The latest version of Google’s Chrome web browser is here and, as expected, it includes some security and privacy enhancements including patches to help protect you from the Spectre and Meltdown vulnerabilities and a feature that prevents scripts from unexpectedly redirecting you to a different website.
Previously if you noticed a website was playing sound that you didn’t want to hear, you could right-click on that browser tab and select the “mute tab” option to make it stop. But the next time you visited that web page you might hear auto-playing audio again.
Now “mute tab” has been replaced with “mute site,” and this time it sticks. The only way you’ll hear sound from that website again is if you actively unmute it.
Ads Settings (not strictly Chrome-related
In other Google takes-aim-at-annoying things news, the company has announced a few new options for getting rid of annoying ads.
First up is an option to mute “reminder ads,” which have a habit of following you around the web when you start shopping for something. For example, if you’ve ever found yourself shopping for a specific laptop, TV, or pair of socks online there’s a good chance that you’ve seen ads for that item when you visit other websites.
The idea is that you may have added something to your cart and then decided not to purchase them, and the ads remind you to complete the purchase… even if you’ve changed your mind or already bought that item somewhere else. Now you can mute those reminder ads on websites that use Google’s ad networks. Eventually you’ll be able to mute them in YouTube, Google search, and Gmail as well.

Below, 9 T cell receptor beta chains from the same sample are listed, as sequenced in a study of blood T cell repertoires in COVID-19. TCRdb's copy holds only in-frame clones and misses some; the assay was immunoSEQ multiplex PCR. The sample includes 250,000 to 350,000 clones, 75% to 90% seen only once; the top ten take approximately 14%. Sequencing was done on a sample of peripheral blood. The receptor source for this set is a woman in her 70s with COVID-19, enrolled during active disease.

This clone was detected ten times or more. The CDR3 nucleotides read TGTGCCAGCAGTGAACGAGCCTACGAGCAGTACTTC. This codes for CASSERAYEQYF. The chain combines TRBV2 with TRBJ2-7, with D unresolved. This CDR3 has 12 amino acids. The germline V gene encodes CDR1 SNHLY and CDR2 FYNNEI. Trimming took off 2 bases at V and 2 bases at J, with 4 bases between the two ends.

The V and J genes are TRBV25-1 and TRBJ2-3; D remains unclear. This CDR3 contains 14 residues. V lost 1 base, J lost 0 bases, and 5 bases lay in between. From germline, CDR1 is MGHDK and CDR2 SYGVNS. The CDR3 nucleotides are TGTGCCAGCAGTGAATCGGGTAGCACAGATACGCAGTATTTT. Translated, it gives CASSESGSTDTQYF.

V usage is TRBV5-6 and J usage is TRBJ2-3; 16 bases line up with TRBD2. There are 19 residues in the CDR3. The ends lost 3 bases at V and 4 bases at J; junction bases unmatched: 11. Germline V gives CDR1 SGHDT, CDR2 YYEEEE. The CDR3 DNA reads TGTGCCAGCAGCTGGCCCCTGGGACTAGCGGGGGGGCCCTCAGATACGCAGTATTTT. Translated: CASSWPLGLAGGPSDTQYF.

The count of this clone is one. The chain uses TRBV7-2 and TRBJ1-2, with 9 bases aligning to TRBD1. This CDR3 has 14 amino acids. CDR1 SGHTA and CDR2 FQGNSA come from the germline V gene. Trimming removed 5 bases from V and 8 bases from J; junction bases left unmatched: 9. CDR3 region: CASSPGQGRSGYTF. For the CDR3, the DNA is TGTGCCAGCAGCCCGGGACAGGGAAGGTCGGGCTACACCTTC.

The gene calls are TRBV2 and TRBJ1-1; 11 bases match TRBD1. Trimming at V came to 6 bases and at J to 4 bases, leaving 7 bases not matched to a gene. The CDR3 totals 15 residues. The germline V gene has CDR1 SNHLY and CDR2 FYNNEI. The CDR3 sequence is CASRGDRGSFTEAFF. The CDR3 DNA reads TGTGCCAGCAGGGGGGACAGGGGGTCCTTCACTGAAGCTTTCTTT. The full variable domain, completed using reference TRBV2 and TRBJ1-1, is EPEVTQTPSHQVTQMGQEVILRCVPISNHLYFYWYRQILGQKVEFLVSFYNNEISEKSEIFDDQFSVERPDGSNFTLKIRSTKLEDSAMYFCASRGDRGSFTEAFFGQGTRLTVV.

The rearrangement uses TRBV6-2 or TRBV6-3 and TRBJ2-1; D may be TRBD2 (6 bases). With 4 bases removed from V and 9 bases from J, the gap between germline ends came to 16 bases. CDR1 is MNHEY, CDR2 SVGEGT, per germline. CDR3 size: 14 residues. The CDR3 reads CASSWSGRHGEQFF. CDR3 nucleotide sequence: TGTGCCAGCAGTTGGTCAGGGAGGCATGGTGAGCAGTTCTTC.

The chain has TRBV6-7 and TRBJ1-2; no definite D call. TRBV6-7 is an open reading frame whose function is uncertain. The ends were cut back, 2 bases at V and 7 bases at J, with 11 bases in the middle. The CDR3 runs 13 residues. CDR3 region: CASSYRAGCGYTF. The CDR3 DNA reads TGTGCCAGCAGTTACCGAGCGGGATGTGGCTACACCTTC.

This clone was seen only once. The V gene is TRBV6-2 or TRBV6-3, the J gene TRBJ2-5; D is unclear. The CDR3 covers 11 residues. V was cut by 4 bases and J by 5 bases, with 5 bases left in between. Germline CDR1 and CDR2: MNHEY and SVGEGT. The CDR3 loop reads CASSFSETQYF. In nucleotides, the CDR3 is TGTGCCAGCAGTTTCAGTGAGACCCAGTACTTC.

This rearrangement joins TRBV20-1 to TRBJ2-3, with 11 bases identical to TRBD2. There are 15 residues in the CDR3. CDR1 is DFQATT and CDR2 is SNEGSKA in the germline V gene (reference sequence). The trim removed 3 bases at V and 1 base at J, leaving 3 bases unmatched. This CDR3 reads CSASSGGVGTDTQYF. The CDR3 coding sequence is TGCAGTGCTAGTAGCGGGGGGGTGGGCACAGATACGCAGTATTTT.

Google is also updating its Mute This Ad feature that lets you tell the company when you don’t want to see an ad because it’s irrelevant, inappropriate, covers the content you’re trying to read, or just something you’ve seen too many times.
Now when you mute an ad on one device, that preference should follow you to other devices (as long as you’re logged into Google). For instance, muting an ad on your phone should prevent it from showing up in your desktop browser, and vice versa.
Back to the browser, other changes in Chrome 64 include an improved popup blocker, some new APIs, and a bunch of bug fixes and other changes.
There’s also now support for HDR content if you’re using Chrome on a PC running the Windows 10 Fall Creators Update. You’ll also need discrete graphics and an HDR-compatible display.